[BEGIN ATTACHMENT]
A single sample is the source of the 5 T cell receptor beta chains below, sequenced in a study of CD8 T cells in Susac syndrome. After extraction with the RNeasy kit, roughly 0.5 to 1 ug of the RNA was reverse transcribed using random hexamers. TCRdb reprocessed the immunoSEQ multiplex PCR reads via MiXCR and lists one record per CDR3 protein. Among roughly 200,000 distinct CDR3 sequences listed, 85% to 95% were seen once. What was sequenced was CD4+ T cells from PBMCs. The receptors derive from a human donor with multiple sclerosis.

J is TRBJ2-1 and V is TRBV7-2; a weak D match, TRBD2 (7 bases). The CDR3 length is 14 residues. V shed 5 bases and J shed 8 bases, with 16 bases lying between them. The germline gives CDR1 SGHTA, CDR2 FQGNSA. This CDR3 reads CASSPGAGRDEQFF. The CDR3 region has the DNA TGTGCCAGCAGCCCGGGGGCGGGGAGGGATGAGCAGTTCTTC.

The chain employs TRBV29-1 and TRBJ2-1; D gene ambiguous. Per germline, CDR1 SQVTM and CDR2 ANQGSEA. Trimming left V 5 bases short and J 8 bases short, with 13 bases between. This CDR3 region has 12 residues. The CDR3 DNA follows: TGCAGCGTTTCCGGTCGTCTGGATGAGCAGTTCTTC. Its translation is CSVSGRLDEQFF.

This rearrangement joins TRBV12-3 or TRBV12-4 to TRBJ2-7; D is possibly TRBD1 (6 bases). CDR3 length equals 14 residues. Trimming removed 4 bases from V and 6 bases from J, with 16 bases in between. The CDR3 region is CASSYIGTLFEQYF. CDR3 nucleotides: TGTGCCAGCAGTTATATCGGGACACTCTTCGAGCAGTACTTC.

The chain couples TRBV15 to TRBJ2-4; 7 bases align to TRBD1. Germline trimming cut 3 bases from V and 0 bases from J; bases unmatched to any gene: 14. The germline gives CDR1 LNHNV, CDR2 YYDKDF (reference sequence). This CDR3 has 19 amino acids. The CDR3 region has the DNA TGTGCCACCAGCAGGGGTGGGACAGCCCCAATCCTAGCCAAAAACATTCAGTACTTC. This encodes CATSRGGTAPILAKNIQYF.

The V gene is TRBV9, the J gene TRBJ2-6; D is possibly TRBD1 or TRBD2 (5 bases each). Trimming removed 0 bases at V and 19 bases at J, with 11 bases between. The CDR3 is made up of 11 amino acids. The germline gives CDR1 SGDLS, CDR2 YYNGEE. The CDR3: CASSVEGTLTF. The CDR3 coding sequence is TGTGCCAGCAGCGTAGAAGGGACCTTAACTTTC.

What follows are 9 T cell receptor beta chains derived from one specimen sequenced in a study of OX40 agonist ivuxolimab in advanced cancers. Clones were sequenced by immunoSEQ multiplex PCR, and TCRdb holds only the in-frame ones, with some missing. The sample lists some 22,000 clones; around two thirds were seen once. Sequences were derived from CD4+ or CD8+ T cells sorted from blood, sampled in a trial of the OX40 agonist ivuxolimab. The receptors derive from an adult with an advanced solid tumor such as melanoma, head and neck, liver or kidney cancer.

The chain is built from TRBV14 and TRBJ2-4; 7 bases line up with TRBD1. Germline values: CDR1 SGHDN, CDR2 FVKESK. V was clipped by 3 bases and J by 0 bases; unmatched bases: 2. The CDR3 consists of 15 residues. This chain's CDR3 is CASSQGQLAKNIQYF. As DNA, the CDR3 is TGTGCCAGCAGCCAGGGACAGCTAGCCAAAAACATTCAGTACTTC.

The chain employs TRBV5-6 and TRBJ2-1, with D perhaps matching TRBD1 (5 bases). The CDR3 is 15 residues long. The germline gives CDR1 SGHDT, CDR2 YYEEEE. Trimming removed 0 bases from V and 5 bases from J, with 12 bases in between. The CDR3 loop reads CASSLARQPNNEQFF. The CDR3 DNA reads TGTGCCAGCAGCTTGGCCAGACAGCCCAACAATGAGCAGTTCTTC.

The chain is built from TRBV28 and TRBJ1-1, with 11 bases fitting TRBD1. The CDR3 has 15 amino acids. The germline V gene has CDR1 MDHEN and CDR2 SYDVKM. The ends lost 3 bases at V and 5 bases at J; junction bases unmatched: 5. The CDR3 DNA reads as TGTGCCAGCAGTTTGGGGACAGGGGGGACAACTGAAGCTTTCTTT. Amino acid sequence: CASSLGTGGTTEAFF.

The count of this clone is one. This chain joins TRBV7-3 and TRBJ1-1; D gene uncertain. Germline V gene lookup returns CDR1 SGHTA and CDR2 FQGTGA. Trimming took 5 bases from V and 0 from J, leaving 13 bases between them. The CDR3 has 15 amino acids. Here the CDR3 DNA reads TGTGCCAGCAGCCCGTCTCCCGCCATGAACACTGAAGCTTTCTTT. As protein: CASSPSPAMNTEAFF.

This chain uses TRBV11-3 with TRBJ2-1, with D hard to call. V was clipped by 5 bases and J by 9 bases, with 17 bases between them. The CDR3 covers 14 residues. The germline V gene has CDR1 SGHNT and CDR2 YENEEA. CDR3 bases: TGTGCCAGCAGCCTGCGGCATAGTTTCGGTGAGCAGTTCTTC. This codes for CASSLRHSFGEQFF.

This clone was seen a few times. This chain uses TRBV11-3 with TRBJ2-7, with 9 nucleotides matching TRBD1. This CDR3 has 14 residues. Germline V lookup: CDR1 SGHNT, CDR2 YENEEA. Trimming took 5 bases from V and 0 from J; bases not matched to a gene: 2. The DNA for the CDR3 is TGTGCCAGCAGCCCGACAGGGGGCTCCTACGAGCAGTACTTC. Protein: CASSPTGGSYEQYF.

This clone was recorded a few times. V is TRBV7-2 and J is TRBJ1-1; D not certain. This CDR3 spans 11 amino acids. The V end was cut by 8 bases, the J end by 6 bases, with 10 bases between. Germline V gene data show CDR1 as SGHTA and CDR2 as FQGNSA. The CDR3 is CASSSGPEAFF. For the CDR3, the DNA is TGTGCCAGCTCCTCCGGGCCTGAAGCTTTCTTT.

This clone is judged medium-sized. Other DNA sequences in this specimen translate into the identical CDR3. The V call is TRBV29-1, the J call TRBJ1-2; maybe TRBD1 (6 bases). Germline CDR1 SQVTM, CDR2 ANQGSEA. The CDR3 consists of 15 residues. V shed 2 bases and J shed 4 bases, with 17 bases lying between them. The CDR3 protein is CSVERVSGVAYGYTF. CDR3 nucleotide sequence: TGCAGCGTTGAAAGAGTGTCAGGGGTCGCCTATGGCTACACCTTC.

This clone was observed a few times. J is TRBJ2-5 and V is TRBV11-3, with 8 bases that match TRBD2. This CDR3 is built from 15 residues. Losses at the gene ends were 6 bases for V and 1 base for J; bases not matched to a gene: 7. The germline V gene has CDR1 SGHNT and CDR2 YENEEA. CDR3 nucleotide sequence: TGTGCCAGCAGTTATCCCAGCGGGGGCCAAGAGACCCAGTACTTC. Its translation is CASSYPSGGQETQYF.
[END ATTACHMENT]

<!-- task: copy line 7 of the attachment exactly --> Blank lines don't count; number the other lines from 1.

What follows are 9 T cell receptor beta chains derived from one specimen sequenced in a study of OX40 agonist ivuxolimab in advanced cancers. Clones were sequenced by immunoSEQ multiplex PCR, and TCRdb holds only the in-frame ones, with some missing. The sample lists some 22,000 clones; around two thirds were seen once. Sequences were derived from CD4+ or CD8+ T cells sorted from blood, sampled in a trial of the OX40 agonist ivuxolimab. The receptors derive from an adult with an advanced solid tumor such as melanoma, head and neck, liver or kidney cancer.